How COVID-19 Came Down Hard on Indian Mothers
COVID-19 has been especially unkind to mothers. Here’s how.
In 1949, French author Simone de Beauvoir changed the world by describing ‘care work’ in a much less sophisticated, yet impactful, way. She wrote, “Few tasks are more like the torture of Sisyphus than housework, with its endless repetition: the clean becomes soiled, the soiled is made clean, over and over, day after day.”
In the wake of the coronavirus pandemic, the lopsided burden of unpaid domestic labour is becoming clearer by the day.
As I wake up each morning with the intention of logging into work, I watch my mother saunter into the kitchen to begin her 24-hour workday.
In the absence of domestic help, the disproportionate burden of housework has unquestioningly landed on her shoulders. She cooks, she cleans, she tends to our most insignificant household needs. Should we have seen it coming? Probably.
According to the Organisation of Economic Cooperation and Development (OECD), care work or unpaid labour is the time an individual might spend cooking, cleaning, shopping for essentials, caring for children and other unpaid labour that goes into maintaining a household. Simply put, what I just described is an endless list of tasks performed by Indian mothers on an average day.
But with the COVID-19 lockdown, the situation has gotten worse.
Earlier my mother’s job was primarily managerial. She paid someone to get most of the house chores done. But now, she has to do it all. From ensuring that we’re all well-fed three times a day to also doing the dishes three times a day, her schedule is busier than ever. Her day only ends post-dinner, when she rearranges the leftovers and keeps them in the fridge. To add to that, we’re a spoilt family of four - and all of us have very different taste palettes. Yet, somehow, my supermom finds a way to keep us all happy.
“Mere Paas Maa Hai” Is Still the Ultimate Flex
When it comes to unpaid domestic labour, things are not as simple. According to the Economic Survey 2020, 60% of women in India (aged 15-59) spend all their time doing household work. But even this lone statistic tells us very little about the extent to which women, especially mothers who come with the added burden of taking care of a family, invest themselves in care work.
You can’t count the number of hours your mother spends in the kitchen, assign a financial value and be done with it.
In fact, the lack of metrics just proves that care work goes beyond the tangible tasks performed by Indian mothers.
Even when my mother isn’t cooking, she’s mentally keeping a track of when our essentials will need restocking.
Her nagging comments about how I need to change my bedsheet soon (since I spend all my time lazing on the bed these days) are a manifestation of her emotional investment. My dad might accidentally forget that I can’t tolerate chillies in my food - but my mom? Never. For the past 24 years, she’s managed to track the evolution of all our preferences to a T and there’s nothing more fascinating than that.
Work-From-Home or Work-For-Home?
During one of my weekly grocery shopping trips recently, I unintentionally eavesdropped on a conversation between two mothers discussing the woes of working motherhood.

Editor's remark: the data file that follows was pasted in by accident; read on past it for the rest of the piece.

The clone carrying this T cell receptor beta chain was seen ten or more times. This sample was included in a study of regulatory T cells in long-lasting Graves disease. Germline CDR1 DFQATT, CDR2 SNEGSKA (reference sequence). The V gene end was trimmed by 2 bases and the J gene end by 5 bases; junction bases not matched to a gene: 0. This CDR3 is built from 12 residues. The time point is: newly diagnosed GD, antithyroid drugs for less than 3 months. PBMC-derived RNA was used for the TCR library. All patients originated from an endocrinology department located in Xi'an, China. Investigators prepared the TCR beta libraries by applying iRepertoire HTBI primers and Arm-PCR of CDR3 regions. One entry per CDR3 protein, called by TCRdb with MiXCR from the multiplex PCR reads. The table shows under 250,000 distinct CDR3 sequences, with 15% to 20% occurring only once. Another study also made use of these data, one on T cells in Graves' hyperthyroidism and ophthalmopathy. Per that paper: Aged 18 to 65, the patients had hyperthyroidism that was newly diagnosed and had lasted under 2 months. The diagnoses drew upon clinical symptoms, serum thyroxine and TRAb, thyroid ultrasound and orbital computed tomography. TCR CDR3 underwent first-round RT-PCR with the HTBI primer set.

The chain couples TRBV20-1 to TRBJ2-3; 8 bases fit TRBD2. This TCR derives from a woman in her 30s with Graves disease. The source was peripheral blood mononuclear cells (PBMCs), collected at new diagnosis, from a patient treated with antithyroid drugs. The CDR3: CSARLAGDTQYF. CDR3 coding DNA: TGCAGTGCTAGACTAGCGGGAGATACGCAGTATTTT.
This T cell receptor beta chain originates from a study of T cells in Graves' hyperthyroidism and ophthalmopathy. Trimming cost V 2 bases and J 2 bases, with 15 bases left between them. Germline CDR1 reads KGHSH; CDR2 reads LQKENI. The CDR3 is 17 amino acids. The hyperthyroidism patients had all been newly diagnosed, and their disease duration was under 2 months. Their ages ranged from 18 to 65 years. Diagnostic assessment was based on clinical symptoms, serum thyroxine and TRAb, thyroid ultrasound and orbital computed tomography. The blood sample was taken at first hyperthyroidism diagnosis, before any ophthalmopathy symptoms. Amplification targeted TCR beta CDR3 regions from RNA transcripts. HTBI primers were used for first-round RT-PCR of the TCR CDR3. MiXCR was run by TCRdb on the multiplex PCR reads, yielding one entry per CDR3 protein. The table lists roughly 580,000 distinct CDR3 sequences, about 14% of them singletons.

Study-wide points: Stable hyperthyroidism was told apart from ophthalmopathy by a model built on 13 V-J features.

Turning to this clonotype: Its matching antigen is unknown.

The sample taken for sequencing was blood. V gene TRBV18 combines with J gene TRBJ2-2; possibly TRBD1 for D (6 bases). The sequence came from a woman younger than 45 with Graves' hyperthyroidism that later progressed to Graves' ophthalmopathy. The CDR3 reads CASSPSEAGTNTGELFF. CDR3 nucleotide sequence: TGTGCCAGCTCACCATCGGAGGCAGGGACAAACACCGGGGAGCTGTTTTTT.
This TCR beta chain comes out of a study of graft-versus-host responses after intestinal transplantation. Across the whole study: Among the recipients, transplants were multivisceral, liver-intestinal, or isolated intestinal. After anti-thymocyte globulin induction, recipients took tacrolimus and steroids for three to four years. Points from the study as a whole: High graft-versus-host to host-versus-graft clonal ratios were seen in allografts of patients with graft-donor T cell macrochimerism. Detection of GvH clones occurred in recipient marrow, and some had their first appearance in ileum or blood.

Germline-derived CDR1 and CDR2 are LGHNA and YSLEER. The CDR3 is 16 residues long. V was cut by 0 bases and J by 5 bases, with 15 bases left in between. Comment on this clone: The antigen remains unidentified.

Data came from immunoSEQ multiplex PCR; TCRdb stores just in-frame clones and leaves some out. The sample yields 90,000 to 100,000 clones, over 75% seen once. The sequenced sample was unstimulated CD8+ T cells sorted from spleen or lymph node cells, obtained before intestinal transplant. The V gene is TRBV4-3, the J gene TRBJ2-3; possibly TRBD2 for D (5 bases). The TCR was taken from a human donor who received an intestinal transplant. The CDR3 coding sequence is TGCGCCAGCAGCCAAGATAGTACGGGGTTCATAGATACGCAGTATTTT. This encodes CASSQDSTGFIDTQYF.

Their problem was such: how to work-from-home while also working for home.
So far, they’d been able to seek external help to achieve the perfect ‘balance’ between the two. But that wasn’t possible anymore. Their responsibilities had doubled overnight. Now, they were expected to juggle their professional responsibilities and household/family chores flawlessly.
Imagine attending Zoom work meetings while also keeping a track of the number of whistles as your dal gets cooked in the kitchen - impossible, right? Well, not for these working moms.
The limitless boundaries of unpaid domestic work have existed for centuries. However, at some point, feminism gifted (a certain section of) mothers with a more respectful version of the term ‘housewife’— now they are ‘homemakers’ instead. This contemporary substitute came with a sense of dignity and hope. At the same time, it also created space for mothers to become a quantifiable aspect of the economy.
But the coronavirus pandemic has been a bummer regardless of which side of evolution you’re on. In the absence of domestic help, working mothers are having to perform twice as much. If earlier they could dedicate 9 hours every day to their professional goals and then come home to their gendered responsibilities, now they’re forced to go beyond that.
Are Men Learning?
So, while it’s fair to say that the unsuspected emergence of a virus has left mothers across the country exhausted and helpless, it’s also important to acknowledge that COVID may (or may not) have encouraged a little responsibility on behalf of the men who also occupy these households.
Personally, I’ve never before seen my father wake up early just so he can be done with jhaadu-poccha on time.
Even my brother who, as the younger sibling, has been shielded from chores for most of his life, is now picking up the broom every morning. For the first time ever, household chores are, albeit unequally, distributed amongst everyone in the house.
Now, I wouldn’t dare to applaud men for doing the bare minimum by just stepping foot in the kitchen. Because guess what, redeeming yourself is not THAT simple. However, as someone who often looks at her mother and wonders if that’s what awaits most women who choose to become mothers, I do feel hopeful. Or at least, I want to feel hopeful about what could happen once this lockdown ends and things slowly start getting back to normal.
Unfortunately, this Mother’s Day will be a bland one. It’s not going to be marked by the usual flurry of gifts and cards and cake - although I am expecting a rise in the number of social media posts.
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